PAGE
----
The most recent batch of Hillary Clinton's emails, released by the State Department on Friday, shows the newly appointed secretary of state navigating the delicate US-Israel relationship in the aftermath of the 2008-2009 Gaza War.
The heavily redacted emails were the third major release from the cache of over 30,000 emails that Clinton turned over last year amid criticism that she violated transparency laws by using a private email server for work-related matters.
On September 8, 2009, Clinton received an email giving her a heads up on the imminent release of the 2009 Goldstone report on Israel's Operation Cast Lead offensive in the Gaza strip. Listed under "Legal Issues," the memo states "it will be highly critical of Israeli actions."
The Goldstone report, named after South African judge Richard Goldstone, who headed the United Nations' Fact Finding Mission on the Gaza Conflict, accused Israel of deliberately targeting civilians and indiscriminately attacking civilians areas — war crimes under the Geneva Conventions — during the 22-day Cast Lead offensive.
The US response to the report would require striking a sensitive, diplomatic response to the Israelis' rejection of the UN's findings while also respecting the report's allegations of human rights violations and possible war crimes.
In her emails, Clinton seems unsure of how to proceed. The report would be submitted to the UN General Assembly's Human Rights Council. She emails her adviser, Jacob Sullivan, seeking advice.
"What's the guidance on what I should say? Mitchell just reported to me how strongly the Israelis feel that the POTUS and I speak out forcefully about it now," Clinton wrote. "And they said if there's a vote in the UNGA that's the end of the peace process. What do you know? Mitchell at my request is calling [then-White House Chief of Staff] Rahm [Emanuel] and [US Ambassador to Israel] Dan Shapiro to report and be sure POTUS knows before he tapes shows today."
Only six countries, including the US, moved to block the report. The US called it "deeply flawed."
It had been a tense year for Israeli-American relations. President Obama was increasing the pressure on Israeli Prime Minister Netanyahu to recognize Palestine's statehood, saying in a speech in Cairo that year that he didn't "accept the legitimacy of continued Israeli settlements" and said they "undermine efforts to achieve peace."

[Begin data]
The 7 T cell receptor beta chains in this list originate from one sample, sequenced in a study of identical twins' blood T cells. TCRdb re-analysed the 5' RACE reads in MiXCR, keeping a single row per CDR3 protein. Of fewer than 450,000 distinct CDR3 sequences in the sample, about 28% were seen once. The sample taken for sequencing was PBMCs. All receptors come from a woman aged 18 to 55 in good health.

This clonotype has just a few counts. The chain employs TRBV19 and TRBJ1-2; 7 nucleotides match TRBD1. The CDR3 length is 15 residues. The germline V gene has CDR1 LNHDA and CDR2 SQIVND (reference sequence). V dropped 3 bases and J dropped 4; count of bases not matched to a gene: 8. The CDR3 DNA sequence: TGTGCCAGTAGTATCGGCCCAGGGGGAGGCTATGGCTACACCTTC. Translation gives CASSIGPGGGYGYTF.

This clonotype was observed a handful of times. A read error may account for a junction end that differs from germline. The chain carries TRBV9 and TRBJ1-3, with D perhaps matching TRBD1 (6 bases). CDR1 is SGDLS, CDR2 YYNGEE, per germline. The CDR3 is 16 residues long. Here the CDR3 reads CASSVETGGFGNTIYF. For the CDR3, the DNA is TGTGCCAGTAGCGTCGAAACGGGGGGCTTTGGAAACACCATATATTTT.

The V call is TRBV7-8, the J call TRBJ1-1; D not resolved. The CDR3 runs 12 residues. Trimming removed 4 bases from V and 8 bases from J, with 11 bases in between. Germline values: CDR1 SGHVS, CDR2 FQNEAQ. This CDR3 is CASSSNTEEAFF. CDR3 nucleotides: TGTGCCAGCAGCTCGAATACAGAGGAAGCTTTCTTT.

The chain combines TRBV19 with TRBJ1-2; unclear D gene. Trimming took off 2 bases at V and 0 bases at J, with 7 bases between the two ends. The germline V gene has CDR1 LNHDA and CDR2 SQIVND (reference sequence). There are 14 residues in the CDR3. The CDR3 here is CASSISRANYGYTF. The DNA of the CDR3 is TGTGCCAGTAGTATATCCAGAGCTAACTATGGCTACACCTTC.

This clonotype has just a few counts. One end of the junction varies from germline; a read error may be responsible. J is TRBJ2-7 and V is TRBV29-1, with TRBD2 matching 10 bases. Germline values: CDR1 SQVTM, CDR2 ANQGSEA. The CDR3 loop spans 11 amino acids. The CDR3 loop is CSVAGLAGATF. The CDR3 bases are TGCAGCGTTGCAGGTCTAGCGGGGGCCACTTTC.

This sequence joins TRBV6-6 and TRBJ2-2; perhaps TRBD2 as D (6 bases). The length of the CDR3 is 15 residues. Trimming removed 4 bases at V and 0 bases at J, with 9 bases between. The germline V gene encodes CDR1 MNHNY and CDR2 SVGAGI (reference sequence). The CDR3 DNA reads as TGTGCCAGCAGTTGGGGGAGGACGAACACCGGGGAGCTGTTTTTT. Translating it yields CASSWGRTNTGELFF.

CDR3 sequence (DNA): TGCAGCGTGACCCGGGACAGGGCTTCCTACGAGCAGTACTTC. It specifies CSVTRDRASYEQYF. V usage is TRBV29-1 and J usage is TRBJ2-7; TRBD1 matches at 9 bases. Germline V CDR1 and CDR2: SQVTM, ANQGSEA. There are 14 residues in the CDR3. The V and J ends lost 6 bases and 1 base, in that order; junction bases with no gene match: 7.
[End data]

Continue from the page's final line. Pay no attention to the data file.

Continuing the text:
On September 22, Clinton writes to Samuel "Sandy" Berger, who advised both her and Bill Clinton on national security issues.
"Let me know how you think today played," she wrote, perhaps referring to Israel's agreement to a partial freeze of settlement construction on occupied territory, ahead of the Obama administration's first US-Palestinian-Israeli summit.
The previous week, Berger emailed Clinton with some suggestions on how to handle Netanyahu — or "Bibi", as he is often known — in the agreement talks.
"The objective," Berger writes, "is to try shift [sic] the fulcrum of our current relationships with Bibi from settlements - where he thinks he has the upper hand - to ground where there is greater understanding in Israel of the American position and where we can make him uneasy about incurring our displeasure."
In 2011, Goldstone (who had been vilified by supporters of Israel after the publication of the report) wrote an op-ed for the Washington Post, titled "Reconsidering the Goldstone Report in Israel and War Crimes," essentially retracting the allegations he made in 2009.
"I regret that our fact-finding mission did not have such evidence explaining the circumstances in which we said civilians in Gaza were targeted, because it probably would have influenced our findings about intentionality and war crimes" Goldstone writes.
Three co-authors of the report rejected Goldstone's retraction.
Now that the former secretary of state is running for president of the United States, Clinton's navigation of the American-Israeli relationship is being watched closely. Clinton is touting herself as a loyal friend of Israel, even writing a letter to Israeli-American media mogul Haim Saban and other Jewish organization leaders condemning the Boycott, Divestment and Sanction movement (BDS). Saban and his wife have contributed over $35 million to the Clinton Foundation.
Follow Tess Owen on Twitter: @misstessowen
Watch the VICE News documentary, "Crime & Punishment in the Gaza Strip."